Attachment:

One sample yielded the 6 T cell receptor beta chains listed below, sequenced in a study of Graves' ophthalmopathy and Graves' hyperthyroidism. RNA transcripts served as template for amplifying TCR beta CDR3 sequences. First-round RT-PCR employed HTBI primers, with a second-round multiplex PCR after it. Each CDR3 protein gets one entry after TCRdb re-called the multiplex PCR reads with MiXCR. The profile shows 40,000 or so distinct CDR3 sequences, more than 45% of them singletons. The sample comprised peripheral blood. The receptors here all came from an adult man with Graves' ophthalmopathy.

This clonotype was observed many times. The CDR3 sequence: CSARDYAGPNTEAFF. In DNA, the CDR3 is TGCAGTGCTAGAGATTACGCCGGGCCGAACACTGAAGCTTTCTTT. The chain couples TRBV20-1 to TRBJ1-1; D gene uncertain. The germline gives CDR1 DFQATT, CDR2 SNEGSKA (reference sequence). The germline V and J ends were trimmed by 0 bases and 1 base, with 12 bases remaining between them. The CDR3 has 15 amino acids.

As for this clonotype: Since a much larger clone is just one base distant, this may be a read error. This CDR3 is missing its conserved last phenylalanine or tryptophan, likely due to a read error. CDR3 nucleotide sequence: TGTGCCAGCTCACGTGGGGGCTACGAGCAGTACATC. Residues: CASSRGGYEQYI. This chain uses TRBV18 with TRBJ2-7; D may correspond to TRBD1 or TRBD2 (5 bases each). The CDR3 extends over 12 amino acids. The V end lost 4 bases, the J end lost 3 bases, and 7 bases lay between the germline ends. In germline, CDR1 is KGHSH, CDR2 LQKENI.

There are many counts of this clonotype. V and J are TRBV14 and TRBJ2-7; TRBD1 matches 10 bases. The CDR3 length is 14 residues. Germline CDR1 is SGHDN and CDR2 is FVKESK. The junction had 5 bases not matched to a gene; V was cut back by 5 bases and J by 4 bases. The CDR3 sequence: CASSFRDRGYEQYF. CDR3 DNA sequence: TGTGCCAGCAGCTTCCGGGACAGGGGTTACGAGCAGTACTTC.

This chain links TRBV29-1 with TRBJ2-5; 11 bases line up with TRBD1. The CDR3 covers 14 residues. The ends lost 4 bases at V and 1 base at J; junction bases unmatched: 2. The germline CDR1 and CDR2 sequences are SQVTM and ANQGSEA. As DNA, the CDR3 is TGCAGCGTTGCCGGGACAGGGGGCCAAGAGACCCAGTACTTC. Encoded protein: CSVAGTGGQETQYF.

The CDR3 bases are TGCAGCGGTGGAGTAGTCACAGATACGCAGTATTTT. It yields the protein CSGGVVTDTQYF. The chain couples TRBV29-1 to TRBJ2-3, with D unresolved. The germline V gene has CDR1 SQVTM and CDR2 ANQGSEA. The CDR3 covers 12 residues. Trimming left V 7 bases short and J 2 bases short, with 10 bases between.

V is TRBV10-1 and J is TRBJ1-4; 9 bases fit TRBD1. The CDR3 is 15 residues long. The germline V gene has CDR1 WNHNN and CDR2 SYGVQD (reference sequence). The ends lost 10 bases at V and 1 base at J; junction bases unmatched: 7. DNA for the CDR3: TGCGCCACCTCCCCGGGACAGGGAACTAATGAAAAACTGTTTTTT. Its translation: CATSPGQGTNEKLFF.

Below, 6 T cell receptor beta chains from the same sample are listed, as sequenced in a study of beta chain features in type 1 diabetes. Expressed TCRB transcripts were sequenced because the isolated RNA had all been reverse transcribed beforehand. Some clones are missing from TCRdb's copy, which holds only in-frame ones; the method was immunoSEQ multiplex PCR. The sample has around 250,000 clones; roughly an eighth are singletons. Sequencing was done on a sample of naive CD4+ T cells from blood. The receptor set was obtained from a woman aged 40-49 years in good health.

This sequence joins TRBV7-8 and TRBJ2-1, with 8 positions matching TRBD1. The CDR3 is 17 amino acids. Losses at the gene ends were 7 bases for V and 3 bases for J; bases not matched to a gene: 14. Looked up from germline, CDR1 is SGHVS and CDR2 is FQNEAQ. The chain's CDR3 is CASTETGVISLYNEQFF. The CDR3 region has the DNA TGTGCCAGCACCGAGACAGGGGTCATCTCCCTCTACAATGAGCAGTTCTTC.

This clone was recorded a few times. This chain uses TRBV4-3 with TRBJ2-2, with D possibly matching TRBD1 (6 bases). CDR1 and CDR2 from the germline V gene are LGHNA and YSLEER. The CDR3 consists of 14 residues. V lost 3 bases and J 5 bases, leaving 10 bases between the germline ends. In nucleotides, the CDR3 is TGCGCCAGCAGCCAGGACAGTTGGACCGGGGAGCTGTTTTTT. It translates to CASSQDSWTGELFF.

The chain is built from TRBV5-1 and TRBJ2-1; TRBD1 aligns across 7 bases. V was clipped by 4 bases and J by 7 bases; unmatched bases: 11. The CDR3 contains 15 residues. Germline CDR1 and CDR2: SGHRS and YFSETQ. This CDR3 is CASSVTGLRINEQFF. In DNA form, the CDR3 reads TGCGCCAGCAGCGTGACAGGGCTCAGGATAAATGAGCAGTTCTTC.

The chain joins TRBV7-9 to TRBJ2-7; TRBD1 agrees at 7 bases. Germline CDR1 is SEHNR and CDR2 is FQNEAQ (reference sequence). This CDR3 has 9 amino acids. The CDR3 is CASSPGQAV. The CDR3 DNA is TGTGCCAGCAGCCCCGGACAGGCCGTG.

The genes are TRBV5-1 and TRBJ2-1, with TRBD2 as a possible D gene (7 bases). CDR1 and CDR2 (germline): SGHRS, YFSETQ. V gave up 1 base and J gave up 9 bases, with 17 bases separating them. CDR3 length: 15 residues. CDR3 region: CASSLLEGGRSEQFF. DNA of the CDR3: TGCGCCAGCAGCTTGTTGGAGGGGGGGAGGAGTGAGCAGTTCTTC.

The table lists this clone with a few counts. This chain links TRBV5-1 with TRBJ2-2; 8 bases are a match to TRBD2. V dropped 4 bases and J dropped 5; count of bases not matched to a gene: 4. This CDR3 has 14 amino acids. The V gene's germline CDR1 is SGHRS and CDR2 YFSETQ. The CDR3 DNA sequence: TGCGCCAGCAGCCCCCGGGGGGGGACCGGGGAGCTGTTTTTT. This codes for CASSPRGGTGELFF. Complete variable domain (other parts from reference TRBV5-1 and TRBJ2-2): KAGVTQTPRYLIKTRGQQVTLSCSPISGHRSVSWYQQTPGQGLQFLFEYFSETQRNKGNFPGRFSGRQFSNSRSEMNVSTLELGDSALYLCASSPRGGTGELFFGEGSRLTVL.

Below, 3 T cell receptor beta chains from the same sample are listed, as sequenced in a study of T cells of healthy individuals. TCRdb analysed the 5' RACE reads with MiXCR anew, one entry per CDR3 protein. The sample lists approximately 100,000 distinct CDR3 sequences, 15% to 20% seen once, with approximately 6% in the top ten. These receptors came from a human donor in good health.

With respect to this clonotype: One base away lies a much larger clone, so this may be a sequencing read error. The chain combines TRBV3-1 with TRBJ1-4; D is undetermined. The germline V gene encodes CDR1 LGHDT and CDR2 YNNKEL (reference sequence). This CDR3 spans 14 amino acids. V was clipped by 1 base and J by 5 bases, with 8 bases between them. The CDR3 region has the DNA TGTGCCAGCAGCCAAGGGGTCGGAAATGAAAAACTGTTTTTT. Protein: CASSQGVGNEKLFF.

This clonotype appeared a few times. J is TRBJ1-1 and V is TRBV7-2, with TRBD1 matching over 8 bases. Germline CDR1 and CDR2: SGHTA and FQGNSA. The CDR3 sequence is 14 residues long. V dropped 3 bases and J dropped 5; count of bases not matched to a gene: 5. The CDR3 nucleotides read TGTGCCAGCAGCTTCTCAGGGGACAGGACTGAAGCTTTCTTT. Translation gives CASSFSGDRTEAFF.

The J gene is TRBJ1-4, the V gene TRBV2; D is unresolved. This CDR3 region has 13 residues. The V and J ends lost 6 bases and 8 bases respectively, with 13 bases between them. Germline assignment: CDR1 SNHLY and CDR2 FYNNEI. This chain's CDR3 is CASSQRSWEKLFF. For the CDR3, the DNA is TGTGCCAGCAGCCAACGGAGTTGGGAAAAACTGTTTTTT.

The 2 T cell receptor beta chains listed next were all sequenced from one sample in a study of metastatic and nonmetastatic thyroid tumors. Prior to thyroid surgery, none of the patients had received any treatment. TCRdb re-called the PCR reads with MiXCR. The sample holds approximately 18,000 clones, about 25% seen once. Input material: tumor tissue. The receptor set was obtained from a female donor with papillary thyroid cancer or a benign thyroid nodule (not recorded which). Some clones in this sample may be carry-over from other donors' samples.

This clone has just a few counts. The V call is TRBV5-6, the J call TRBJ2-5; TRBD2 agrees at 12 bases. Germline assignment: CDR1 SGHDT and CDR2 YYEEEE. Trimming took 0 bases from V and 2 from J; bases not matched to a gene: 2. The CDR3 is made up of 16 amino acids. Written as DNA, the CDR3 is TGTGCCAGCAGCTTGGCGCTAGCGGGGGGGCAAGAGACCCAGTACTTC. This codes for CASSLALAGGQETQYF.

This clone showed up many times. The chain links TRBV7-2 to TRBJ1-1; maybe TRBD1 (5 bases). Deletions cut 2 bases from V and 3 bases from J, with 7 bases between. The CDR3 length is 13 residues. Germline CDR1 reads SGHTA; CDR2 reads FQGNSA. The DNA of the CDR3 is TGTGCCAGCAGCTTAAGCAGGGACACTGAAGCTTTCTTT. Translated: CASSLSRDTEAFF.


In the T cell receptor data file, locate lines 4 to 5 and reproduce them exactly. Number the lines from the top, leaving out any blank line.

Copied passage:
There are many counts of this clonotype. V and J are TRBV14 and TRBJ2-7; TRBD1 matches 10 bases. The CDR3 length is 14 residues. Germline CDR1 is SGHDN and CDR2 is FVKESK. The junction had 5 bases not matched to a gene; V was cut back by 5 bases and J by 4 bases. The CDR3 sequence: CASSFRDRGYEQYF. CDR3 DNA sequence: TGTGCCAGCAGCTTCCGGGACAGGGGTTACGAGCAGTACTTC.

This chain links TRBV29-1 with TRBJ2-5; 11 bases line up with TRBD1. The CDR3 covers 14 residues. The ends lost 4 bases at V and 1 base at J; junction bases unmatched: 2. The germline CDR1 and CDR2 sequences are SQVTM and ANQGSEA. As DNA, the CDR3 is TGCAGCGTTGCCGGGACAGGGGGCCAAGAGACCCAGTACTTC. Encoded protein: CSVAGTGGQETQYF.